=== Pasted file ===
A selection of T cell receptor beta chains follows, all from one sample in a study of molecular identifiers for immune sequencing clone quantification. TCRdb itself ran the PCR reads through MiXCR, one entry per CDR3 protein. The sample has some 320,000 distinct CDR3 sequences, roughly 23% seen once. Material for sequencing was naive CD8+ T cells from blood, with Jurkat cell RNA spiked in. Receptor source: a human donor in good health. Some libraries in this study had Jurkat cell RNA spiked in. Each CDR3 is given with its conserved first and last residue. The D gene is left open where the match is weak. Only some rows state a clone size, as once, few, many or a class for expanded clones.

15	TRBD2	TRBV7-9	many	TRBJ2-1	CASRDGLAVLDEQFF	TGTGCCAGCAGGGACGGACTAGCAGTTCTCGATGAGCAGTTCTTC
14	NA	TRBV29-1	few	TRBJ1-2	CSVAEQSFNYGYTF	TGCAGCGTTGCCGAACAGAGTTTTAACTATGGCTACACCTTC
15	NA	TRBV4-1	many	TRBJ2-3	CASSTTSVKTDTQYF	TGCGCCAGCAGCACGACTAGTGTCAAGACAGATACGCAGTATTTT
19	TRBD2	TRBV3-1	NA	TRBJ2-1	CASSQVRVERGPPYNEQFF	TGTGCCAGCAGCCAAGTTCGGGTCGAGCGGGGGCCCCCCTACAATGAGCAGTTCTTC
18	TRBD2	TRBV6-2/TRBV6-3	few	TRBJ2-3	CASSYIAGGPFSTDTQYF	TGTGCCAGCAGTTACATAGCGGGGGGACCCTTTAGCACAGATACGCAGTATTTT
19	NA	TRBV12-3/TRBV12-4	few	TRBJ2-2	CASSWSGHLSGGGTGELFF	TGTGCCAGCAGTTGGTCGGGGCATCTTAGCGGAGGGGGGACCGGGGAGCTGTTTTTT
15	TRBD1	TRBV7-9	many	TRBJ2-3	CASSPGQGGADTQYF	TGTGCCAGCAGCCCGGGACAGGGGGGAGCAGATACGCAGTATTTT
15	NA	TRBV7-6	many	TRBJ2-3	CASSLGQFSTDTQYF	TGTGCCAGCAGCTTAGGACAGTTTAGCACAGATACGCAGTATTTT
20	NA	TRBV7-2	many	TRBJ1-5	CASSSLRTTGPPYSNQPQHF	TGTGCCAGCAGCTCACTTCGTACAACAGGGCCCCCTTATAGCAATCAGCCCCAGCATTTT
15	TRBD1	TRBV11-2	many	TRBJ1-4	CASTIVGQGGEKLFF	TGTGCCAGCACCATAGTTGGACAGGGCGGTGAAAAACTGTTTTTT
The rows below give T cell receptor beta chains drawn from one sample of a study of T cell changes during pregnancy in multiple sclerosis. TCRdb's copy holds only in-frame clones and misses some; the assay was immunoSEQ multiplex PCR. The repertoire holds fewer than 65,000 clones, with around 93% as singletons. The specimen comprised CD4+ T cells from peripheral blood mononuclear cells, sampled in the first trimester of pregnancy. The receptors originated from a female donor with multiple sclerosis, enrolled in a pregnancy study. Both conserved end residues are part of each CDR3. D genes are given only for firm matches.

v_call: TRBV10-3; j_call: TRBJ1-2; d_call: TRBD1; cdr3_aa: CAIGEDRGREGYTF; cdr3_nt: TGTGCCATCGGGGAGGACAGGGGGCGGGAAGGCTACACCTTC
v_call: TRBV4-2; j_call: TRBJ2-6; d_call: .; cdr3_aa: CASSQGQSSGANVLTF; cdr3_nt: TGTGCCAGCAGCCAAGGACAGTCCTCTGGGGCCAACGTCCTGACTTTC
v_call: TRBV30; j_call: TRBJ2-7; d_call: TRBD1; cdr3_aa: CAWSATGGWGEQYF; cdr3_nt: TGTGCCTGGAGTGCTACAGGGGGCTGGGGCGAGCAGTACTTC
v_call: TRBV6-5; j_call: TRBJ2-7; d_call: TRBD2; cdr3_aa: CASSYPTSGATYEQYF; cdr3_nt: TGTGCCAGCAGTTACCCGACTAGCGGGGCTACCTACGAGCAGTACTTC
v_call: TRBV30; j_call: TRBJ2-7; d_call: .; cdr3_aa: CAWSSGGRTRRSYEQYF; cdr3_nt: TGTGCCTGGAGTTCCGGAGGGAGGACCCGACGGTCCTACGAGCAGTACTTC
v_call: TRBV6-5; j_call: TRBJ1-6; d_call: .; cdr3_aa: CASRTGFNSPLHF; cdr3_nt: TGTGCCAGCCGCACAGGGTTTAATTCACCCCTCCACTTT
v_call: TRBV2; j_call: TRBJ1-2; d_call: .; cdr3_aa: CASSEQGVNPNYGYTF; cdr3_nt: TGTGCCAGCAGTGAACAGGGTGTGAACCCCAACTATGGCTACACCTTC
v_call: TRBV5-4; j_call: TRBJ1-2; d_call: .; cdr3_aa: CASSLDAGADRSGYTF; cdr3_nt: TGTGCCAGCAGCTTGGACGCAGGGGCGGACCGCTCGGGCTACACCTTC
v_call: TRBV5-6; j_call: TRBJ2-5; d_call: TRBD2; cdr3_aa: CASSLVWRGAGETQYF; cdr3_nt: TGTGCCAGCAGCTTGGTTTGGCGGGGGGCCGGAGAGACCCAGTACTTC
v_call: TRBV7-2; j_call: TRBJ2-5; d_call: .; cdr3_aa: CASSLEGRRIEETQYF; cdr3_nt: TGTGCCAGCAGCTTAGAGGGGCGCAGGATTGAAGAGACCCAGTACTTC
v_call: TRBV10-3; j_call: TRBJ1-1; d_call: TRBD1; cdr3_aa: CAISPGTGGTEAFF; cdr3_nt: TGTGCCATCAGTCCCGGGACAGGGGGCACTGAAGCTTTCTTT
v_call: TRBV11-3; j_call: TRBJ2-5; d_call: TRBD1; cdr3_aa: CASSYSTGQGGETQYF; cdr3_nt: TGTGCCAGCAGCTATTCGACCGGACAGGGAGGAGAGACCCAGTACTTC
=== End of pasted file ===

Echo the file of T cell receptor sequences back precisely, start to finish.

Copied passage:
A selection of T cell receptor beta chains follows, all from one sample in a study of molecular identifiers for immune sequencing clone quantification. TCRdb itself ran the PCR reads through MiXCR, one entry per CDR3 protein. The sample has some 320,000 distinct CDR3 sequences, roughly 23% seen once. Material for sequencing was naive CD8+ T cells from blood, with Jurkat cell RNA spiked in. Receptor source: a human donor in good health. Some libraries in this study had Jurkat cell RNA spiked in. Each CDR3 is given with its conserved first and last residue. The D gene is left open where the match is weak. Only some rows state a clone size, as once, few, many or a class for expanded clones.

15	TRBD2	TRBV7-9	many	TRBJ2-1	CASRDGLAVLDEQFF	TGTGCCAGCAGGGACGGACTAGCAGTTCTCGATGAGCAGTTCTTC
14	NA	TRBV29-1	few	TRBJ1-2	CSVAEQSFNYGYTF	TGCAGCGTTGCCGAACAGAGTTTTAACTATGGCTACACCTTC
15	NA	TRBV4-1	many	TRBJ2-3	CASSTTSVKTDTQYF	TGCGCCAGCAGCACGACTAGTGTCAAGACAGATACGCAGTATTTT
19	TRBD2	TRBV3-1	NA	TRBJ2-1	CASSQVRVERGPPYNEQFF	TGTGCCAGCAGCCAAGTTCGGGTCGAGCGGGGGCCCCCCTACAATGAGCAGTTCTTC
18	TRBD2	TRBV6-2/TRBV6-3	few	TRBJ2-3	CASSYIAGGPFSTDTQYF	TGTGCCAGCAGTTACATAGCGGGGGGACCCTTTAGCACAGATACGCAGTATTTT
19	NA	TRBV12-3/TRBV12-4	few	TRBJ2-2	CASSWSGHLSGGGTGELFF	TGTGCCAGCAGTTGGTCGGGGCATCTTAGCGGAGGGGGGACCGGGGAGCTGTTTTTT
15	TRBD1	TRBV7-9	many	TRBJ2-3	CASSPGQGGADTQYF	TGTGCCAGCAGCCCGGGACAGGGGGGAGCAGATACGCAGTATTTT
15	NA	TRBV7-6	many	TRBJ2-3	CASSLGQFSTDTQYF	TGTGCCAGCAGCTTAGGACAGTTTAGCACAGATACGCAGTATTTT
20	NA	TRBV7-2	many	TRBJ1-5	CASSSLRTTGPPYSNQPQHF	TGTGCCAGCAGCTCACTTCGTACAACAGGGCCCCCTTATAGCAATCAGCCCCAGCATTTT
15	TRBD1	TRBV11-2	many	TRBJ1-4	CASTIVGQGGEKLFF	TGTGCCAGCACCATAGTTGGACAGGGCGGTGAAAAACTGTTTTTT
The rows below give T cell receptor beta chains drawn from one sample of a study of T cell changes during pregnancy in multiple sclerosis. TCRdb's copy holds only in-frame clones and misses some; the assay was immunoSEQ multiplex PCR. The repertoire holds fewer than 65,000 clones, with around 93% as singletons. The specimen comprised CD4+ T cells from peripheral blood mononuclear cells, sampled in the first trimester of pregnancy. The receptors originated from a female donor with multiple sclerosis, enrolled in a pregnancy study. Both conserved end residues are part of each CDR3. D genes are given only for firm matches.

v_call: TRBV10-3; j_call: TRBJ1-2; d_call: TRBD1; cdr3_aa: CAIGEDRGREGYTF; cdr3_nt: TGTGCCATCGGGGAGGACAGGGGGCGGGAAGGCTACACCTTC
v_call: TRBV4-2; j_call: TRBJ2-6; d_call: .; cdr3_aa: CASSQGQSSGANVLTF; cdr3_nt: TGTGCCAGCAGCCAAGGACAGTCCTCTGGGGCCAACGTCCTGACTTTC
v_call: TRBV30; j_call: TRBJ2-7; d_call: TRBD1; cdr3_aa: CAWSATGGWGEQYF; cdr3_nt: TGTGCCTGGAGTGCTACAGGGGGCTGGGGCGAGCAGTACTTC
v_call: TRBV6-5; j_call: TRBJ2-7; d_call: TRBD2; cdr3_aa: CASSYPTSGATYEQYF; cdr3_nt: TGTGCCAGCAGTTACCCGACTAGCGGGGCTACCTACGAGCAGTACTTC
v_call: TRBV30; j_call: TRBJ2-7; d_call: .; cdr3_aa: CAWSSGGRTRRSYEQYF; cdr3_nt: TGTGCCTGGAGTTCCGGAGGGAGGACCCGACGGTCCTACGAGCAGTACTTC
v_call: TRBV6-5; j_call: TRBJ1-6; d_call: .; cdr3_aa: CASRTGFNSPLHF; cdr3_nt: TGTGCCAGCCGCACAGGGTTTAATTCACCCCTCCACTTT
v_call: TRBV2; j_call: TRBJ1-2; d_call: .; cdr3_aa: CASSEQGVNPNYGYTF; cdr3_nt: TGTGCCAGCAGTGAACAGGGTGTGAACCCCAACTATGGCTACACCTTC
v_call: TRBV5-4; j_call: TRBJ1-2; d_call: .; cdr3_aa: CASSLDAGADRSGYTF; cdr3_nt: TGTGCCAGCAGCTTGGACGCAGGGGCGGACCGCTCGGGCTACACCTTC
v_call: TRBV5-6; j_call: TRBJ2-5; d_call: TRBD2; cdr3_aa: CASSLVWRGAGETQYF; cdr3_nt: TGTGCCAGCAGCTTGGTTTGGCGGGGGGCCGGAGAGACCCAGTACTTC
v_call: TRBV7-2; j_call: TRBJ2-5; d_call: .; cdr3_aa: CASSLEGRRIEETQYF; cdr3_nt: TGTGCCAGCAGCTTAGAGGGGCGCAGGATTGAAGAGACCCAGTACTTC
v_call: TRBV10-3; j_call: TRBJ1-1; d_call: TRBD1; cdr3_aa: CAISPGTGGTEAFF; cdr3_nt: TGTGCCATCAGTCCCGGGACAGGGGGCACTGAAGCTTTCTTT
v_call: TRBV11-3; j_call: TRBJ2-5; d_call: TRBD1; cdr3_aa: CASSYSTGQGGETQYF; cdr3_nt: TGTGCCAGCAGCTATTCGACCGGACAGGGAGGAGAGACCCAGTACTTC